The roof collapsed yesterday over a section of a General Services Administration warehouse in Fairfax County where $3.2 million in repairs is being carried out to reinforce the roof and stop leaks.
The collapse occurred about 10:30 a.m. when a wooden support truss gave way with a loud cracking sound that warned two men in the area to flee, a GSA spokesman said. "One truss failed and everything else came down around it."
The roof segment, part of the government's Franconia GSA Supply Distribution Facility, came down over an unloading dock and crushed three trucks but caused only a sprained ankle for one of the workers fleeing the scene, Walter Huber, chief of operations for construction management at GSA, said.
Roofing materials piled too high over the section of roof that fell probably caused the collapse, the GSA said yesterday. The agency said a 20,000 square foot segment was involved out of a total of a million square feet, and said damages were $100,000.
An investigation into the exact cause of the accident has begun, according to GSA.
Huber, in a tour of the damaged warehouse yesterday, said it was "odd" that the roof, which is supported by the wooden trusses, collapsed in a section where the trusses had recently been repaired.
Huber pointed to metal "splice plates" attached to the broken and splintered trusses, which he said were installed within the past two months to prevent the roof from falling.
Attempts to obtain comment from the Beiro AA Construction Company Inc. of Alexandria, which is doing the roof repair work at the warehouse, were unsuccessful yesterday.
The warehouse, which was built in 1953 by the Methodist Church and later purchased by GSA, is a depot for government office supplies in the Washington area.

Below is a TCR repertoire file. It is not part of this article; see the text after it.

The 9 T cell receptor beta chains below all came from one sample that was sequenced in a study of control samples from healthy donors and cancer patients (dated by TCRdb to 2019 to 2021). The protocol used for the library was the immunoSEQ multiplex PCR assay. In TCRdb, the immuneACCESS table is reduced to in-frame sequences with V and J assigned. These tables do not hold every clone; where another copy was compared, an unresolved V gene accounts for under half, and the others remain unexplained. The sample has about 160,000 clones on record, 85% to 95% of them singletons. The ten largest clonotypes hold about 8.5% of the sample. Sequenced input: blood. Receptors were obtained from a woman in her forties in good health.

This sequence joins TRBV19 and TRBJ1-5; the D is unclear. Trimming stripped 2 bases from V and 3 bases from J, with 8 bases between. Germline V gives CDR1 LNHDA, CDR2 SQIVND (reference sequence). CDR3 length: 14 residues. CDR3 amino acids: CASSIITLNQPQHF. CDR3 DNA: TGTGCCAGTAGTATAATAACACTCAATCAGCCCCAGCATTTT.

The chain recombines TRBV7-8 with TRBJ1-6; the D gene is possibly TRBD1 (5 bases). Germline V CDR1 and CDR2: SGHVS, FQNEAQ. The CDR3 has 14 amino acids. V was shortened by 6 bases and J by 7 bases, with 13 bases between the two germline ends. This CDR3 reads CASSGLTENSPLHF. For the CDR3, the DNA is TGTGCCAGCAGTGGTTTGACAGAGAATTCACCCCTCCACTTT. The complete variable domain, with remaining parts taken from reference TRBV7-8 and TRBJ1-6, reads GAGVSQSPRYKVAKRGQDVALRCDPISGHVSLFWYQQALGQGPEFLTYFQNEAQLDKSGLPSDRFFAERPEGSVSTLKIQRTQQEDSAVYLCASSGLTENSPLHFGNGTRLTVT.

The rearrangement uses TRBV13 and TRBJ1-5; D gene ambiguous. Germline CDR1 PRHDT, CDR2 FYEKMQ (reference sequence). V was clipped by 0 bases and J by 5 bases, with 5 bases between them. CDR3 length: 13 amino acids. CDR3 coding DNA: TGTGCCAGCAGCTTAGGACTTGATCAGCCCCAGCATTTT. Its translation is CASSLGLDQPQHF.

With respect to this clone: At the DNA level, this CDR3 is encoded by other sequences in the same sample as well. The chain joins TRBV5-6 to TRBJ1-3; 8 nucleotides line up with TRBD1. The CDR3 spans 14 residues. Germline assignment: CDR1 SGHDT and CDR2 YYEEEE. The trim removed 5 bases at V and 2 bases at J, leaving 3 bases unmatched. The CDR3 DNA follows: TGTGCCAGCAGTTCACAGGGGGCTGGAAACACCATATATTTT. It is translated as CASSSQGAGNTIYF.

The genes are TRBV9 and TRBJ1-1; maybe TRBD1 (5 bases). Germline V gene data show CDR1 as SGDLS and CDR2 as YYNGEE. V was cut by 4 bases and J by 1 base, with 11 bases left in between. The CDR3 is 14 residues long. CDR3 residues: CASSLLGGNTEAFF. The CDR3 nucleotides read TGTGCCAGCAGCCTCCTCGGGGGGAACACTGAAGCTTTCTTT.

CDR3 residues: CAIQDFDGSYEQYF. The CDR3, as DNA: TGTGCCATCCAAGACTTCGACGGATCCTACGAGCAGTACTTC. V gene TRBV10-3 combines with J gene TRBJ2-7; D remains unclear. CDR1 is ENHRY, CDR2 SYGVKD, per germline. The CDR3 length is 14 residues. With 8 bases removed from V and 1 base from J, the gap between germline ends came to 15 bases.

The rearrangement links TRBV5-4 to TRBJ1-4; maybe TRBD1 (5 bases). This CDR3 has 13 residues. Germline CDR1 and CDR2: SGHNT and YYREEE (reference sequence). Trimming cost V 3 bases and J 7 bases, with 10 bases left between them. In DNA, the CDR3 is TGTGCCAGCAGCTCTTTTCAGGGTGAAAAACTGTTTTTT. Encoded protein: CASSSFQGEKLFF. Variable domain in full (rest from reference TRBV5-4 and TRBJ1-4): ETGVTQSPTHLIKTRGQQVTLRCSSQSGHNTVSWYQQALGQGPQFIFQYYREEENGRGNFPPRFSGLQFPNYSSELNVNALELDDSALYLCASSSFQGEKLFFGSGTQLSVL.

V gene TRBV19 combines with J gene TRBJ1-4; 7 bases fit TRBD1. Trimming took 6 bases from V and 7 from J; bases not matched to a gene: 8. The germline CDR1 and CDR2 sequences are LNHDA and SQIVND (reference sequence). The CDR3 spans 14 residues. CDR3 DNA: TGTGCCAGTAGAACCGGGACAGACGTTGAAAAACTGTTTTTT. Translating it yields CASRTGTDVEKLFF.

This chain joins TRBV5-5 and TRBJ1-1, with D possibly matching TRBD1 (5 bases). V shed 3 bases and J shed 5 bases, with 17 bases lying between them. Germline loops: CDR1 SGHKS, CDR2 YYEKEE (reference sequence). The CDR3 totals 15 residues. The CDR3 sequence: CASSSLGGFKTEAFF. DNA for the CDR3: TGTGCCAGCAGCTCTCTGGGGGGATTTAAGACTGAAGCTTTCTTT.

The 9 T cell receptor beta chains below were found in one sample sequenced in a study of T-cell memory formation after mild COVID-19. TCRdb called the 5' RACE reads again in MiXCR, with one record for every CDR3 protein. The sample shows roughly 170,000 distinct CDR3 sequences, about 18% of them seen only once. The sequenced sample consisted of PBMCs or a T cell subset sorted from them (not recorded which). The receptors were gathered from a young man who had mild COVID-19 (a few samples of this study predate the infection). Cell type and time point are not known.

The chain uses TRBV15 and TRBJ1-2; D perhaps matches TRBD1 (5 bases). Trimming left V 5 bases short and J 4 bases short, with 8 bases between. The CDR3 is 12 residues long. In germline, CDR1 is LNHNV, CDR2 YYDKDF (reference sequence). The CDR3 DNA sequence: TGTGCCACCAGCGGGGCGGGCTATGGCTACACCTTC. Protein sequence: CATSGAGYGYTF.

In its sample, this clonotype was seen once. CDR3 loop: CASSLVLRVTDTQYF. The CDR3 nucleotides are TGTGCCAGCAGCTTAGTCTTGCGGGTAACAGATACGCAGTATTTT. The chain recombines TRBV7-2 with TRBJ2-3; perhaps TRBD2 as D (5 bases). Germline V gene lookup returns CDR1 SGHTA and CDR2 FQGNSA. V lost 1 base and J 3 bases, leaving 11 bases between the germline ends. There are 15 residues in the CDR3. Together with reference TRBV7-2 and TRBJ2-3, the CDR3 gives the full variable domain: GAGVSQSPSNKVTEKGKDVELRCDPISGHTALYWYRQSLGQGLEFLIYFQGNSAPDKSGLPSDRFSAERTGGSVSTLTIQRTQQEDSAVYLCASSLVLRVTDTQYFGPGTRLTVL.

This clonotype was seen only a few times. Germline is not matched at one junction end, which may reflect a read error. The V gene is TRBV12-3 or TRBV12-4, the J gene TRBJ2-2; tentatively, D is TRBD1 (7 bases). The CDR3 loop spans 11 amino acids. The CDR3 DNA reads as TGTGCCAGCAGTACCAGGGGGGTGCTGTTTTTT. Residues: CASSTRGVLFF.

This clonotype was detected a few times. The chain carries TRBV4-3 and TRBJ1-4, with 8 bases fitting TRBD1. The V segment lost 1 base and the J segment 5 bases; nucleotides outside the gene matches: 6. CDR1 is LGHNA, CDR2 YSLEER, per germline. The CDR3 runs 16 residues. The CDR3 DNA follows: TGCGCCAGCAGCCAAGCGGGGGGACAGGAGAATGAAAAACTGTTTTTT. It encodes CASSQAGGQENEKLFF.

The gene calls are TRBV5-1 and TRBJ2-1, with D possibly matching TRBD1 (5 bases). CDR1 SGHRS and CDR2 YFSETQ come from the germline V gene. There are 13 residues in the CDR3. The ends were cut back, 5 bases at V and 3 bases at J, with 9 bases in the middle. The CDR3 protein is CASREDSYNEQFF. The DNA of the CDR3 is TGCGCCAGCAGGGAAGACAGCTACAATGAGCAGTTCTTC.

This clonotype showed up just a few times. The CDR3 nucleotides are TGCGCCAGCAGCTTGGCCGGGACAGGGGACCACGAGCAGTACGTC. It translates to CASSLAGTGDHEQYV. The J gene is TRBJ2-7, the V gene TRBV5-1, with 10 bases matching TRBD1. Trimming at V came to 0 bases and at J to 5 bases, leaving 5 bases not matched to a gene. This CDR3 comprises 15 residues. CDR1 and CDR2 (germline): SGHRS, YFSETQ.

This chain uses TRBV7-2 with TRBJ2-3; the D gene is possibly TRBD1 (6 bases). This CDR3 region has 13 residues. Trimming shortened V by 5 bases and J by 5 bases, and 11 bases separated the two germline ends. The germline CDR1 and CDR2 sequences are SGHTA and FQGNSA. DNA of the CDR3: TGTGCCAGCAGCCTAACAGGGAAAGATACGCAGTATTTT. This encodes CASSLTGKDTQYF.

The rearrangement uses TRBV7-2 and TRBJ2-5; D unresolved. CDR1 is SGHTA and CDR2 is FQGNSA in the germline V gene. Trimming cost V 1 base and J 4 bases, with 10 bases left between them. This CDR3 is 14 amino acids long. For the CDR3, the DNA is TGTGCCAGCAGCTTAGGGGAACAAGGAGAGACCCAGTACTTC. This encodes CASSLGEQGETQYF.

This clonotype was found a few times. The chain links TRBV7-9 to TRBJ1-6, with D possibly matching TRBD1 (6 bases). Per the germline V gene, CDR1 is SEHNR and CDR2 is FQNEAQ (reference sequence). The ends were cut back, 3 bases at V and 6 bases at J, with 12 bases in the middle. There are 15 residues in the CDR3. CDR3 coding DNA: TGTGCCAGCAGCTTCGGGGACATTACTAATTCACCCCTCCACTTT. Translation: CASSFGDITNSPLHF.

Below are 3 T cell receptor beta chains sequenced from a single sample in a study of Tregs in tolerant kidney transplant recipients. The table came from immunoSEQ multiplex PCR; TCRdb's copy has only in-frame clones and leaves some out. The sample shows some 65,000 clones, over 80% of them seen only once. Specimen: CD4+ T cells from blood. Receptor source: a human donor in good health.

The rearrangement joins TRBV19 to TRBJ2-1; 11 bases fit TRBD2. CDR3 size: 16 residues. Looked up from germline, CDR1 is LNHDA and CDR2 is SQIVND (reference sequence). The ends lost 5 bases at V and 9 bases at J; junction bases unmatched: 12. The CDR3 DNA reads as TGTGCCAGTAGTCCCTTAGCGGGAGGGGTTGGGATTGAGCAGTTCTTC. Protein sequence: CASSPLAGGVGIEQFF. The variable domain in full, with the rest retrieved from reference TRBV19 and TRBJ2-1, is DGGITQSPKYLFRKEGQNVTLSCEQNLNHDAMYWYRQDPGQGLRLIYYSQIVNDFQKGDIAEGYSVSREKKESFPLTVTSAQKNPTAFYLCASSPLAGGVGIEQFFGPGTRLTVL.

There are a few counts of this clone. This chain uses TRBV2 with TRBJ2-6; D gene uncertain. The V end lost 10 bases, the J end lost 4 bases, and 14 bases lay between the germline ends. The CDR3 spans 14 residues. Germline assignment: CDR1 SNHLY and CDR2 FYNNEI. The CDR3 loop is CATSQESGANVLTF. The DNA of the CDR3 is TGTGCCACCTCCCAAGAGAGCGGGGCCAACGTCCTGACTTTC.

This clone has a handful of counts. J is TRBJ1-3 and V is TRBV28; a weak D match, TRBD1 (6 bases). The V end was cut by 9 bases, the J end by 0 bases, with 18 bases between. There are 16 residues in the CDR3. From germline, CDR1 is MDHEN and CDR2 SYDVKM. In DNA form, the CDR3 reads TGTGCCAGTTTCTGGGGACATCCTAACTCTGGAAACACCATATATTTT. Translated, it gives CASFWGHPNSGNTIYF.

Huber said yesterday "It is our belief that the design of reinforcements for the trusses was done properly and the repairs also were done properly." He said he is not sure why the roof fell in.
Repairs to the roof of the warehouse, which is located behind the Springfield Mall, were begun this spring because the roof leaked and because some of the wooden trusses, which hold up the roof, appeared to be weakened with age, Huber said.
Beiro Construction first repaired several of the damaged trusses, using the rectangular metal "splice plates," Huber said. Then, he said the company began placing a new tar surface on the roof.
Yesterday Beiro Construction employes were at work tarring sections of the roof away from the collapsed area.
The GSA warehouse services government buildings in a 200-mile radius and ships about 58 million dollars of office supplies a month, according to the GSA.
Huber said the section of the roof that collapsed yesterday was a "typical" part of the building and that the GSA will bring in a structural design engineer to examine the cause of the collapse and, if necessary, examine the wooden supports for the roof throughout the building. CAPTION: Picture 1, A $3.2 million GSA effort to strengthen the roof of a 25-year-old Franconia facility was set back yesterday as a repaired section collapsed. By Charles Del Vecchio - The Washington Post; Picture 2, Truck is crushed beneath collapsed section of roof at warehouse in Franconia. One minor injury was reported. By Charles Del Vecchio - The Washington Post